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Becoming a Caregiver: My Role Has Changed, Now Who Am I?
We all have roles in life that we are used to and comfortable with. Some roles that come to mind easily are mother, father, sister, brother, wife, husband, partner, friend, aunt, uncle and grandparent. These are very common roles that are socially accepted, defined and supported. We know how to be a parent, sibling, friend etc., because people teach us by serving as an example. What happens when these roles start to change, however? These scenarios happen every day, and the shift that it can create in a relationship paradigm can have a ripple effect of feelings, emotions and struggles.Read More
By Melissa Winberry | 07/15/2021
Caring for Individuals with Intellectual and Developmental Disabilities and Dementia
This webinar will overview common signs and symptoms of Alzheimer’s Disease and related dementias in individuals with intellectual and developmental disabilities, available cognitive assessments, medical and community-based resources, and provide information about a free evidence-based care-coaching program, BRI Care Consultation™, for family and friend caregivers or supporters.Watch
By Lauri Scharf, Kirsten Fawcett-Dubow | 07/07/2021
Has Work Become Your Respite? The Reality of Working Caregivers
In 2019, approximately 73 percent of employees are responsible for some type of caregiving, and one in six workers are caregivers for an older adult. This role is fulfilled not just by middle-aged Americans: 6.2 million millennials make up 24 percent of unpaid caregivers, and one study shows that 14 percent of them have left the paid workforce completely, unable to balance work and caregiving responsibilities.Read More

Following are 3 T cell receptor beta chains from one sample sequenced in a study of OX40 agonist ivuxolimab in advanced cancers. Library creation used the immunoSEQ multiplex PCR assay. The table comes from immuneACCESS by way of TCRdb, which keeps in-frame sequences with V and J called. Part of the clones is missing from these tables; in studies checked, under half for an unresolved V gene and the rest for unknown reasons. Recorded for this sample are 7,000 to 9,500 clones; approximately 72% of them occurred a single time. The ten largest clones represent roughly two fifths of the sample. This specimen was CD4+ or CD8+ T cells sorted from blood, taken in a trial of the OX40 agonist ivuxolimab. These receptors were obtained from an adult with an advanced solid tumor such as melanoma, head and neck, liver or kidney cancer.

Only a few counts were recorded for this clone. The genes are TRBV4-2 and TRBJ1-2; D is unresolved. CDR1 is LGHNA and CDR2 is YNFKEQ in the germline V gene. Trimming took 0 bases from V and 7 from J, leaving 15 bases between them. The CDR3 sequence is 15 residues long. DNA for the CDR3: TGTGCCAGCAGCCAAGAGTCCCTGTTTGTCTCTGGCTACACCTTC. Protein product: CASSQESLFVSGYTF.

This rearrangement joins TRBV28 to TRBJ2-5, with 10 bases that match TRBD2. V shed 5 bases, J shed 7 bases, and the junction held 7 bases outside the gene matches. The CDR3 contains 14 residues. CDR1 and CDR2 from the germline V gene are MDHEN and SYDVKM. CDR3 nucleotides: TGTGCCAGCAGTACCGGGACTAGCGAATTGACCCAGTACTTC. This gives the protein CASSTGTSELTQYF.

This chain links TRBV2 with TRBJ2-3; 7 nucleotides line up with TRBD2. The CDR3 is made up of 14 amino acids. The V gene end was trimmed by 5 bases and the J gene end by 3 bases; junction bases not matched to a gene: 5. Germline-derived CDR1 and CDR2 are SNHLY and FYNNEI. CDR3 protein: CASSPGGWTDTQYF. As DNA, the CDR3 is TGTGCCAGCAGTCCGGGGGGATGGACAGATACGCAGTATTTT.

By Lisa Weitzman | 06/15/2021
Tips for Better Communication with a Loved One with Dementia
As caregivers, we may find ourselves struggling to communicate with a loved one in the way we used to. It may be difficult to understand what a loved one is trying to say, and in the busyness of everyday life, we may find ourselves growing frustrated and impatient. However, these kinds of feelings may in turn affect a loved one, leading to a communication breakdown and potential relationship strain. To avoid this, it’s important to foster good listening skills, patience and respect.Read More
By Julie Hayes | 04/15/2021
Self-Identifying as a Caregiver: How the Truth May Actually Set You Free!
Are you a caregiver to a loved one? It’s surprising how many of us are quick to answer “no” to that question. Sure, we help a loved one out a few times a week, take them to appointments and do their shopping. But for some reason, the majority of people acting in a caregiver role are hesitant to consider themselves “caregivers.” In fact, according to an AARP Caregiver Identification study, only about 19 percent of caregivers in the country are willing to identify themselves as such.Read More
By Michelle Palmer | 04/15/2021